The influence of psychology on advertising goes back a long way. From Gallup polling (which gave David Ogilvy his first break into media after arriving in the US as an emigré kitchen appliance salesman in 1938*) to the prevalence of planners in contemporary ad agencies. Along the way there have been forays into industrial behavioural psychology - like the famous case where, in 1911, Coca-Cola wheeled in Harry Hollingworth** to prove that the caffeine in Coke wasn't dangerous to the health of workers (he showed it wasn't with some pretty fancy trials that were credible and independent but they weren't what got the case thrown out). But on the subject of caffeine and Coca Cola here's an ad to ponder for the Mother Brand - marketed in New Zealand and Australia by the mother ship - Coca Cola.
…Giant cocks in your bedroom, mothers, eagles…you'd have to get up early in the morning to beat Freud to the punch on the analysis of this little materpiece (oops Fruedian slip - masterpiece). The giant chickens I am ok with - Mother momentarily vanquished V in NZ by introducing 500ml cans (because who doesn't want half a litre of caffeine and sugar and magic berries in one serving) so grande has been an integral part of their strategy. Quite how you'd get one of those mini dinosaurs into your Aga oven is a question for another day. But note the final shot when our Mook strides heroically to the face the day with a gigantic Golden Eagle on his arm. What does this all mean? How can we decode it? Giant roosters, eagles…energy drinks.
I'll just get my lab coat, clip board and electrodes…
The oversize chickens need to placed in context. Man asleep on top of bed. Fully clothed. We can only assume it was a big night. Man is alone, it is reasonable to assume that it was 'a big night', though not one of sexual conquest (fully clad, alone - though this is an assumption and the facts relating to it are not in evidence). The chickens have come home to roost though i.e. a big night out drinking will be followed by a mother of a hangover. It is reasonable to assume the hero, if I might assign this slightly ironic appellation, understands this universal law of cause and effect - because he has a beer fridge in his bedroom and it contains a jumbo can of Mother energy drink. Like the room, the fridge is impeccably clean, not a mouldy, half-eaten sandwich in sight. Why his mother tolerates his late night shenanigans is anybody's guess. As an aside, in case we think he is a complete loser a vintage guitar is magnificently displayed in the corner of his room - to suggest he is single and attractive to women (don't ask me how I arrived at that conclusion, psychology is a dark art and if things were obvious to everybody everybody would be doing it - but let's just say: if it were a set of drums the conclusion would be different).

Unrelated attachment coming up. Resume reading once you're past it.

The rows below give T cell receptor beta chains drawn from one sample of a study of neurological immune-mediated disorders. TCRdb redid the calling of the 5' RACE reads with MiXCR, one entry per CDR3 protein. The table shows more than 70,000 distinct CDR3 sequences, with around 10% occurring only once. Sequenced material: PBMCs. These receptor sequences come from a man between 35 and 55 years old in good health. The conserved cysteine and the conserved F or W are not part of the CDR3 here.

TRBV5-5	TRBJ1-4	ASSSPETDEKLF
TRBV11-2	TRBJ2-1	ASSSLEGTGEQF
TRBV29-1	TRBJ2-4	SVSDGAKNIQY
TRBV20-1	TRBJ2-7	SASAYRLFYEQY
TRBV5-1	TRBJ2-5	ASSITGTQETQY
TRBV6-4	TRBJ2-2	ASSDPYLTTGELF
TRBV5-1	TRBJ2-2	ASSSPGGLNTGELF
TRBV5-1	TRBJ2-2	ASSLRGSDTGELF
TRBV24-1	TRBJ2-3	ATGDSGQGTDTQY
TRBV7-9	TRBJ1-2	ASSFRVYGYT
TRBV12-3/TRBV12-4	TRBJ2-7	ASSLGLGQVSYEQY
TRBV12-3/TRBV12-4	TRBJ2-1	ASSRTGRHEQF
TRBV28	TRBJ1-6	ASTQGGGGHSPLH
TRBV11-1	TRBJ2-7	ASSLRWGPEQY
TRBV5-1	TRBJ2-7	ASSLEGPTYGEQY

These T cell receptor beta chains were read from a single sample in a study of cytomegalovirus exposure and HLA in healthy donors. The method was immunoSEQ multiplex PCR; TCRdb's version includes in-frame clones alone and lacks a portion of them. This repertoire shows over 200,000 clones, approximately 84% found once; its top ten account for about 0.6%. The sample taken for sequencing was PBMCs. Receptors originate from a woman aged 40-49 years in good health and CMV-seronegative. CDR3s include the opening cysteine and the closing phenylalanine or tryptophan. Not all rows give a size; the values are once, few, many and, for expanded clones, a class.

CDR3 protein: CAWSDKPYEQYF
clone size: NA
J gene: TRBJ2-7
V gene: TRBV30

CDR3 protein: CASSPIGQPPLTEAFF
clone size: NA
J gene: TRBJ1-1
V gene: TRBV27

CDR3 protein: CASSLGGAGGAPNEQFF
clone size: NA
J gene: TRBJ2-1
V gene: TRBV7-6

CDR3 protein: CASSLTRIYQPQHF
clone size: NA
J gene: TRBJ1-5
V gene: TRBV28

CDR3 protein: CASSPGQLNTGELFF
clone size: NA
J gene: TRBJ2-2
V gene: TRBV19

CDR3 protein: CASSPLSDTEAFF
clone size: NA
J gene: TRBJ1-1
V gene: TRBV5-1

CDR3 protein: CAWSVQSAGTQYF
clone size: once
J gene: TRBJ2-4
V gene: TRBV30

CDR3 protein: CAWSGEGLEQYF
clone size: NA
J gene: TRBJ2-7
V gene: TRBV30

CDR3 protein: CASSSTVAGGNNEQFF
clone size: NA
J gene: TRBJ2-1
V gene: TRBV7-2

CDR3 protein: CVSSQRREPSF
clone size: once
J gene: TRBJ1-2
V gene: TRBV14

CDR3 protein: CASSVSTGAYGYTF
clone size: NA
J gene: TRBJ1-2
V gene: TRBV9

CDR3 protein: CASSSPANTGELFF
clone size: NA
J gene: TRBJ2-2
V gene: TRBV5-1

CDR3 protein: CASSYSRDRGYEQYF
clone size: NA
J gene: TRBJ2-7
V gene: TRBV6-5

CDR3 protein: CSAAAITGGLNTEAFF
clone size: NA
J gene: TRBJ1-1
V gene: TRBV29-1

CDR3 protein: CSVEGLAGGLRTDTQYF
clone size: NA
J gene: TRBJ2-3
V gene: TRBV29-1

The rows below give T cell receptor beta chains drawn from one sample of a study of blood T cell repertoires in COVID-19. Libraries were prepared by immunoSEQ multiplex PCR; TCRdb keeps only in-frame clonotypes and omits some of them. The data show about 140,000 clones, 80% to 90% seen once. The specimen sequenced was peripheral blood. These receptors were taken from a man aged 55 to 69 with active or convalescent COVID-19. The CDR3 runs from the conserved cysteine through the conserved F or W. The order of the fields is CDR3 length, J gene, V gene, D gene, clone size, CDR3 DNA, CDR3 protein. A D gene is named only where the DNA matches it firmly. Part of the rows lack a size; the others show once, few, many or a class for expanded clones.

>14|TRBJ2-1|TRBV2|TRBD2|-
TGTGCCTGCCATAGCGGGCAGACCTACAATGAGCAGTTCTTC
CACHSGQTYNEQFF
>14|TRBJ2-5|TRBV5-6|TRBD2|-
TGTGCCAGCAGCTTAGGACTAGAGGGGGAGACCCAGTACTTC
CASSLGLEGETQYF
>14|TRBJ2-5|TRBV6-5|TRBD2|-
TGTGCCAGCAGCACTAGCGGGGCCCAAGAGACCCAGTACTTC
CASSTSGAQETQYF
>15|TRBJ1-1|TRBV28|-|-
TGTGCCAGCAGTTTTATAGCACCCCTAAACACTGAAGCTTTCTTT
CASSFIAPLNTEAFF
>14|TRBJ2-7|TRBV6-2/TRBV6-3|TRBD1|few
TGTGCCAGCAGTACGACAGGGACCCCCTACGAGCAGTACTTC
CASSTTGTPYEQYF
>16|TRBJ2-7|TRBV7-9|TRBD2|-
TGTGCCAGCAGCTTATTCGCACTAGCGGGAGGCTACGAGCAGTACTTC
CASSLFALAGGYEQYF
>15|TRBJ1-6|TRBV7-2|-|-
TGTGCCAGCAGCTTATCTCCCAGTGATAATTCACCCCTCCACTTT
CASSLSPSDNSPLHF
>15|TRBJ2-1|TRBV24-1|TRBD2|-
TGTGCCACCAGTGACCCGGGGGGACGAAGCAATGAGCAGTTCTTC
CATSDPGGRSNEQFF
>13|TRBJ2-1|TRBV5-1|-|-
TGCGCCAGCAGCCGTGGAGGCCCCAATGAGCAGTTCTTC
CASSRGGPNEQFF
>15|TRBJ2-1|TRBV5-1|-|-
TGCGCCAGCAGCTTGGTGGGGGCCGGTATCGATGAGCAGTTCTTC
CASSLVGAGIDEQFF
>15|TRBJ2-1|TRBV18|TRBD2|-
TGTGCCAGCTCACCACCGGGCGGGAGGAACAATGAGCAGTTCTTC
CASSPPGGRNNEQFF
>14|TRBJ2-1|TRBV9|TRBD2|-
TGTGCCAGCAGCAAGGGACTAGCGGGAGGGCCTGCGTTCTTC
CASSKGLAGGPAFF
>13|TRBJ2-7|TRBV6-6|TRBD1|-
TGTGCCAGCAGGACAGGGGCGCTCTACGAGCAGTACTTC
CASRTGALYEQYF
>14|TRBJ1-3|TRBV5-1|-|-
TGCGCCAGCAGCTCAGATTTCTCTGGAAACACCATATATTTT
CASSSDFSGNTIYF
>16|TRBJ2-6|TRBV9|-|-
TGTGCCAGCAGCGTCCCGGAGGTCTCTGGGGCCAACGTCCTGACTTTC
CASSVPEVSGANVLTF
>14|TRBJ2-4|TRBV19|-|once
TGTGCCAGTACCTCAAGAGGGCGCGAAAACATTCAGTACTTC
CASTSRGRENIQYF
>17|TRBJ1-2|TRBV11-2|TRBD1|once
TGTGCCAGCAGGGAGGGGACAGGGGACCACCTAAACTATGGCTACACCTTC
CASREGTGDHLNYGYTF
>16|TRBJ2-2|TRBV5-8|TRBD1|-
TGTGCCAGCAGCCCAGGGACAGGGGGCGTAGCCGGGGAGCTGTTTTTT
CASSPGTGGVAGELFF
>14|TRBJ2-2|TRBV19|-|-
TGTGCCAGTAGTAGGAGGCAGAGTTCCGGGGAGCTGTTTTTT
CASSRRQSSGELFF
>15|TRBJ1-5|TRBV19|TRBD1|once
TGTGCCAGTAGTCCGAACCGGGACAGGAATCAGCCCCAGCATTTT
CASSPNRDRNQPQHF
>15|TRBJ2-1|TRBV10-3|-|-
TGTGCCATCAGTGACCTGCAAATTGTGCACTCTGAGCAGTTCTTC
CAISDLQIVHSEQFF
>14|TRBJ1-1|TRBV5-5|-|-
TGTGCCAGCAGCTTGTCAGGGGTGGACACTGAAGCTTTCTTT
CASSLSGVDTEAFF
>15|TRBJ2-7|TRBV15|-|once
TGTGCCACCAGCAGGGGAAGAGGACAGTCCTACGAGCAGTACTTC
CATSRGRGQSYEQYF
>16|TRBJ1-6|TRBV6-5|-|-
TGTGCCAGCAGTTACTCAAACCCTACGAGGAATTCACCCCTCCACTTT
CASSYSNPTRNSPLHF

Having consumed some of the drink we see our man transformed, showered, shaved, besuited, striding forth- with a giant raptor on his arm. It is safe to conclude that he doesn't have a large aviary at home and that the birds are symbolic. The dawn chorus of roosters have morphed into a Golden Eagle - eagles symbolise journeys of flight that open up new vista or perception and dimensions of awareness and the ability to look at things with new eyes. Just Like Mother Revive 'with caffeine, tea and yoga matté/moga latté (?)'. The eagle eyed among you with have spotted that Mother's competitor, the big daddy of the energy drink world, 'gives you wings'. Though their brand totem is a bull - which represents (depending on your culture) virility, strength, stamina, confidence, fertility and determination. Our hero certainly exudes all of these masterly traits. But I am left with one niggling doubt: I hope his consumption of half a liter of caffeine, sugar and magic berries has worked their magic on his negotiating skills. He'll need them to get that thing past the bus driver.
One for the road.
Concluding our foray into magical realm of animism, archetype and advertising let me leave you with this mini masterpiece from McCoy's crisps. In my analysis I can only conclude that it is just plain weird. "Your friends are not your friends'? 'Get your share." "Inner Tiger"… I'll leave it to you to infer what you will. Inferior or superior?
* Sticklers for detail will know that David Ogilvy actually had a job with the agency Mather & Crowther where his brother Francis has secured him a position after showing management the famous sales manual D. Ogilvy had written for AGA cookers (presumably) during lonely nights on the road.
** The tale is quite interesting - Read:
Pop psychology: The man who saved Coca-ColaOne hundred years ago, this psychologist launched his career by researching the effects the popular beverage had on people's motor skills and cognitive abilities.
This blog is a notepad of contemporaneous and sometimes extemporaneous thoughts about creativity, strategy and ideas.